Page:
International Meeting for Autism Research: Autism Diagnostic Observation Schedule- Generic (ADOS-G) with Typical Children: Evaluating Diagnostic Validity

Autism Diagnostic Observation Schedule- Generic (ADOS-G) with Typical Children: Evaluating Diagnostic Validity

Thursday, May 20, 2010
Franklin Hall B Level 4 (Philadelphia Marriott Downtown)
3:00 PM
N. L. Tanel , Research Institute, Bloorview Kids Rehab, Toronto, ON, Canada
V. Smith , Educational Psychology, University of Alberta, Edmonton, AB, Canada
Background: The Autism Diagnostic Observation Schedule- Generic (ADOS-G) (Lord et al., 2000) is considered the current gold standard diagnostic tool for autism. There is sufficient evidence to suggest that the ADOS-G has good sensitivity and specificity and found to be better at discriminating between individuals with ASD and non-ASD than between autism and PDD NOS. However, an inherent problem with the majority of the studies examining the diagnostic validity of the ADOS-G is that few include a typical control group to demonstrate that the ADOS-G does not misdiagnose typically developing (TD) children as having ASD (Bishop & Norbury, 2002). Many of the behaviours measured within the ADOS-G have been found to discriminate between young children with ASD and TD. However, due to large variation in TD between 18 and 24 months, some behaviors measured are present in TD toddlers and may be less discriminatory.

Objectives: The objective of the current study was to examine the performance patterns of TD children on the ADOS-G and to explore the relationship of these patterns and cognitive and adaptive functioning.

Methods: Participants included 25 TD toddlers between the ages of 18 and 26 months (M= 22.76). Participants completed the Mullen Scale of Early Learning (MSEL), the Vineland Adaptive Behaviour Scale (VABS) and the ADOS- G. The ADOS-G item means and domain means of the original and revised algorithms, domain total distributions and item distributions, were analyzed to determine the range of normal scores. Correlations between ADOS-G scores and summary scores of the MSEL and VABS were calculated.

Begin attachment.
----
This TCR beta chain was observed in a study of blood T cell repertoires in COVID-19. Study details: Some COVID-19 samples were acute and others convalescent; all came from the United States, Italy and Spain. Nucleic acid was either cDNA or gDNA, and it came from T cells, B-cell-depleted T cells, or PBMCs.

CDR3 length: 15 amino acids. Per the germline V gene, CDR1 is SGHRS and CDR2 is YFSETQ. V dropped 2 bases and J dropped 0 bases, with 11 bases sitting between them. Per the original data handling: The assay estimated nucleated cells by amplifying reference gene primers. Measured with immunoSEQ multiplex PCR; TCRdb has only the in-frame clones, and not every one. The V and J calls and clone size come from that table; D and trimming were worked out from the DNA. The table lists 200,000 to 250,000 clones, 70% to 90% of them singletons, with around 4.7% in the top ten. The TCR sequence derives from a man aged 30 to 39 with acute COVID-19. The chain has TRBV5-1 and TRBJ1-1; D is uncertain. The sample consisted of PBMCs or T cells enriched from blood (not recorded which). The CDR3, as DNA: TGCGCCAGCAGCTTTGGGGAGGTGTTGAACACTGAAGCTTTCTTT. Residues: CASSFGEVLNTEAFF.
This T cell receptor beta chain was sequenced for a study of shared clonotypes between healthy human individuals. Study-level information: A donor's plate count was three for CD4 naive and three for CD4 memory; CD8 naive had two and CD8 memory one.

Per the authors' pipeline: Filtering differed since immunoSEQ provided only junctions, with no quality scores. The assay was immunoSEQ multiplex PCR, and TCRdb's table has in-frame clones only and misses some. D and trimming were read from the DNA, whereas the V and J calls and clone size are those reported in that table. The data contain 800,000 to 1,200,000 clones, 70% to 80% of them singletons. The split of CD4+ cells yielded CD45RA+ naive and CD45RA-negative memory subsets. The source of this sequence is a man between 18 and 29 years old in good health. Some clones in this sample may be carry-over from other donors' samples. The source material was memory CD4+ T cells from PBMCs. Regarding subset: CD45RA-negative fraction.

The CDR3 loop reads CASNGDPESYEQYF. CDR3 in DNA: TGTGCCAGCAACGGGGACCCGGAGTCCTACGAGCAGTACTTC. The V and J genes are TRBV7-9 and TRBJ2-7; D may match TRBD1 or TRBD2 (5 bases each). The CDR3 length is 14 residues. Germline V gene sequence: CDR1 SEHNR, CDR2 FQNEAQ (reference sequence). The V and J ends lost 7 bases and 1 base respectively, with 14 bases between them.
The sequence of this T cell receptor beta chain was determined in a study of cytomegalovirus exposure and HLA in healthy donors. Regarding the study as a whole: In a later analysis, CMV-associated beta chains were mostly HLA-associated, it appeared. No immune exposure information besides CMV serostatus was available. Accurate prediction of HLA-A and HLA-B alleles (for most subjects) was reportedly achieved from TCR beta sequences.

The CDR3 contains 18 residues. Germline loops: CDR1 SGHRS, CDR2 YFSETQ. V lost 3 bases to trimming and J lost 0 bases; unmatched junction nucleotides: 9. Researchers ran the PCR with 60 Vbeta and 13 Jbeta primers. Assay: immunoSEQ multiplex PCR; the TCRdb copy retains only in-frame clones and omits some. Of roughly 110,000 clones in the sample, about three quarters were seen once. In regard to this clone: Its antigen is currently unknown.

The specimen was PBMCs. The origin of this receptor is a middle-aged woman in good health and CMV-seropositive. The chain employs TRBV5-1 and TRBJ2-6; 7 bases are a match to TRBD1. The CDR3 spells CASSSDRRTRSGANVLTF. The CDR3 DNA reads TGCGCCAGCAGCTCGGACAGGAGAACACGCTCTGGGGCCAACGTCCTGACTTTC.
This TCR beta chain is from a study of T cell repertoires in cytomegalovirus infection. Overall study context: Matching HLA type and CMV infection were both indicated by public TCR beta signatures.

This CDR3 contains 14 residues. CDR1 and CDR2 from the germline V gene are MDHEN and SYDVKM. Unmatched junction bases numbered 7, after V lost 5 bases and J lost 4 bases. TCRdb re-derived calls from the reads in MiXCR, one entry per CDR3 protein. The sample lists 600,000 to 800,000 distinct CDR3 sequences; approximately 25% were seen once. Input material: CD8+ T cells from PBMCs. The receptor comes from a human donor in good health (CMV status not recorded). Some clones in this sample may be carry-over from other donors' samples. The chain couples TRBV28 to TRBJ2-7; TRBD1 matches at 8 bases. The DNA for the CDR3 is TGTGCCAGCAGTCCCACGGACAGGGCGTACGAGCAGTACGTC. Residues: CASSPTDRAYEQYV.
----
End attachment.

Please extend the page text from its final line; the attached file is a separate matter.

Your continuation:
Results: A large proportion of TD toddlers demonstrated abnormalities on some of the items measured on the ADOS-G. Thirty six percent of the participants obtained a score above ‘ASD cut off’ on the Communication domain and 16% obtained a score above ‘ASD cut off’ on the Reciprocal Social Interaction domain. Twelve percent obtained a score above ‘ASD cut off’ on the Social Affect domain and 8% obtained a score above ‘ASD cut off’ on the Social Affect and Restrictive and Repetitive Behavior total domain. None of the toddlers obtained a score in the ASD or autism range on the original algorithm and two toddlers obtained a score consistent with ASD on the revised algorithms. Correlational analyses revealed significant relationships between Receptive Language (MSEL) (-.35, p<.05), Expressive Language (MSEL) (-.39, p<.05) and ADOS-G scores. Significant relationships were also found between Communication skills (VABS) (-.73, p<.01; -.38, p<0.05), Daily Living skills (VABS) (-.45, p<.05; -.40, p<0.05) and ADOS-G scores (original and revised).

Conclusions: The results of the study provide researchers and clinicians with a better understanding of how typical children perform on the ADOS-G and insight into which areas the performance of typical toddlers overlaps with individuals diagnosed with ASD.

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